Not Told to Share, Russians Don't

THE entrance looks abandoned. The doors are battered and the tiles chipped off. The air smells of vodka. People bustle past, their shadows cast upon grafittied walls.

This could be nearly any of thousands of high-rise apartment buildings around Moscow - or almost anywhere in the former Soviet Union.

To visit the apartment of a working Russian physicist, a noted artist, or even a successful businessman, one must first enter a building that gives all the danger signals of the worst housing projects in Miami's Liberty City or Los Angeles's Watts.

But the signals are mostly wrong. Behind closed doors, many middle-class Russians lead orderly lives with VCRs and computers, while outside their doors lies no man's land.

Despite 70 years of Soviet collectivism - which glorified shared property and scorned the private - today's public spaces have been left in shambles in a rush to gain personal wealth.

A free-for-all rush to capitalism in Russia has eroded any lingering sense of keeping public space neat and clean.

The disheveled hallway, says Yevgeny Pronin, a professor at the Moscow Architectural Institute, ''is our inheritance. What's owned by everyone is owned by no one.''

''It's hostile,'' says Ted Liebman, an American architect working on a World Bank-funded program to develop more livable housing in Russia.

One reason public space is in such bad shape is that Russia is poor. Not far outside Moscow, housing still often lacks indoor plumbing of any kind.

But Russians also blame lazy and corrupt bureaucracies, the anonymity of high-rises, the Russian practice of pouring energy into their weekend dachas, and the Soviet custom of mixing social classes cheek by jowl.

The responsibility for public spaces belongs to municipal agencies. ''They just don't have money,'' says Sergei Sitar, deputy editor of Project Russia, an architectural magazine. Many officials seek bribes from residents for basic services. Several friends of Mr. Sitar have begun to clean the common areas outside their apartments themselves. But this ''rather heroic'' effort was difficult to sustain, he says.

One Russian woman recalls another in her building who decided to clean the hall and stairwell. Instead of nods of appreciation, the industrious woman drew derisive hoots from neighbors.

Part of the problem may lie in the practice, begun under Stalin, of putting families of all backgrounds together, sometimes forcing them to share a kitchen and bathroom. Only the elite escaped being lumped with the lumpen proletariat.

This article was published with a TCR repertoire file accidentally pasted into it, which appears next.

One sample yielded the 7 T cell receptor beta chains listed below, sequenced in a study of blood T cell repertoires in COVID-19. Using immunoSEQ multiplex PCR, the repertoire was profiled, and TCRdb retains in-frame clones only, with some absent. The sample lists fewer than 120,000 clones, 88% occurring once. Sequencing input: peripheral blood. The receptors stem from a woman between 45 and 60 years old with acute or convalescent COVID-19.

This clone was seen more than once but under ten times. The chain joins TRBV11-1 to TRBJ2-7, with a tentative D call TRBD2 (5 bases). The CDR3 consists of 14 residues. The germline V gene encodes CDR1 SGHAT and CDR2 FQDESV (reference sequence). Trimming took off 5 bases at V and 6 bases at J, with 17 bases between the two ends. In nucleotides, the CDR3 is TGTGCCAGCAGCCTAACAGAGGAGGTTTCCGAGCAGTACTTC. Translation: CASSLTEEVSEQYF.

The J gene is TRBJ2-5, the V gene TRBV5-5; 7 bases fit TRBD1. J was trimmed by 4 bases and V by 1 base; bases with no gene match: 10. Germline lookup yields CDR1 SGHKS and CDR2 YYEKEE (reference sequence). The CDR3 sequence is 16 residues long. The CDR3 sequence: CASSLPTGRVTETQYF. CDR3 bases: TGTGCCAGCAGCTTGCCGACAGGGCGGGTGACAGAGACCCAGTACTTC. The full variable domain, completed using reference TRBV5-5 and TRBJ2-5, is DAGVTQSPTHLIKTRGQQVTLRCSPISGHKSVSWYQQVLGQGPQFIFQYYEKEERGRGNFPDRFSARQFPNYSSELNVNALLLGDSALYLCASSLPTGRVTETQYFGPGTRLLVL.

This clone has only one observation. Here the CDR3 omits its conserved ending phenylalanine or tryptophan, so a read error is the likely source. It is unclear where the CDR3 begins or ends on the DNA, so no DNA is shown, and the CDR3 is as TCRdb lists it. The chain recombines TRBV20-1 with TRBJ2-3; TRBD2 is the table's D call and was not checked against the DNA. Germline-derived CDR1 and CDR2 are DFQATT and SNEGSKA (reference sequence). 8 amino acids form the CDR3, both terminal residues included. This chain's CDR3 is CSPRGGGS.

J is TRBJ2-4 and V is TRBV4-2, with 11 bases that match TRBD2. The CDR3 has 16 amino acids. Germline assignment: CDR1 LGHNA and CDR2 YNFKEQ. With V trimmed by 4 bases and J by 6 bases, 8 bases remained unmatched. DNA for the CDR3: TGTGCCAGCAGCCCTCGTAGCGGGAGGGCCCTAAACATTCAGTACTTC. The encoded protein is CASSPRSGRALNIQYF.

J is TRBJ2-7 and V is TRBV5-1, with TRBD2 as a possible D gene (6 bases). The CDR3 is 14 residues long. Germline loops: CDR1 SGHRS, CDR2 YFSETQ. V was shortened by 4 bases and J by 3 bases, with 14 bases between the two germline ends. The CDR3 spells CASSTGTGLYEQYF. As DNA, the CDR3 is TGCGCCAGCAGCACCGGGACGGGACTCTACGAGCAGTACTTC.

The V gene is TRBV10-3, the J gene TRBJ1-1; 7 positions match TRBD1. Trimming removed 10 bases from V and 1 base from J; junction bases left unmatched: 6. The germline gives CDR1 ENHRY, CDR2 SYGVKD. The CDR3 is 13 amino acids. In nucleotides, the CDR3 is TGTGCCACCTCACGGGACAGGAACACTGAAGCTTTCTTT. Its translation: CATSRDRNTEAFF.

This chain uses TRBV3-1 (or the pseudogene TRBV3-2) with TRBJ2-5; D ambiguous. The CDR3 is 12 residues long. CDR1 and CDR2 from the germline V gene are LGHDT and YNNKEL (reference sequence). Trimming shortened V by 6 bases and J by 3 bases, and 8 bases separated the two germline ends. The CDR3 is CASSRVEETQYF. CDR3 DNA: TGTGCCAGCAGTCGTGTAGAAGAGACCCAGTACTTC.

''So an accomplished musician would live with an old alcoholic,'' says Alexander Bevz, director of the Civil Society Foundation in Moscow. The habits and housekeeping of one would drive the other into whatever private space he could claim. The width of a hallway might represent a wide social chasm rather than an extension of personal space.

Prosperous ''new Russians'' still live next door to poor elderly people scratching out sustenance. Communal apartments still house unrelated families together. Often a new light bulb in the landing lasts only a day or two before someone grabs it.

The sheer number of people in one building - up to 1,000 - may contribute to the anonymity. On Professor Pronin's floor, five families in five apartments share one hallway. ''I don't know their names,'' he confesses.

Also, unlike Western apartment buildings that typically have a single entrance, most Russian buildings have as many as 12. These are much harder to monitor by a doorman or concierge.

And the closing of public toilets in Moscow a few years ago has caused what Mr. Bevz calls a ''really serious problem.''

In the 1960s and 1970s, many Russians began forming tenants' associations, a practice adapted from rural collectivism. But these are seldom active today. ''Most people don't want to get involved,'' says Bevz. ''They don't have the time and energy to fight battles.''

For many urban Russians, the apartment is just a place to eat and sleep during the week. Their hearts are in their dachas, where they spend weekends and grow vegetables in garden plots.

Wealthy Russians, who can afford it, now close their buildings' entryways to the public, install a security system, and hire a doorman. The idea of a single, grand entrance is also catching on.

Yet those steps may not solve the problem if vandalism is an inside job. When Mr. Pronin moved into a building for young families, graffiti appeared almost immediately and climbed the walls over the years as the children grew.

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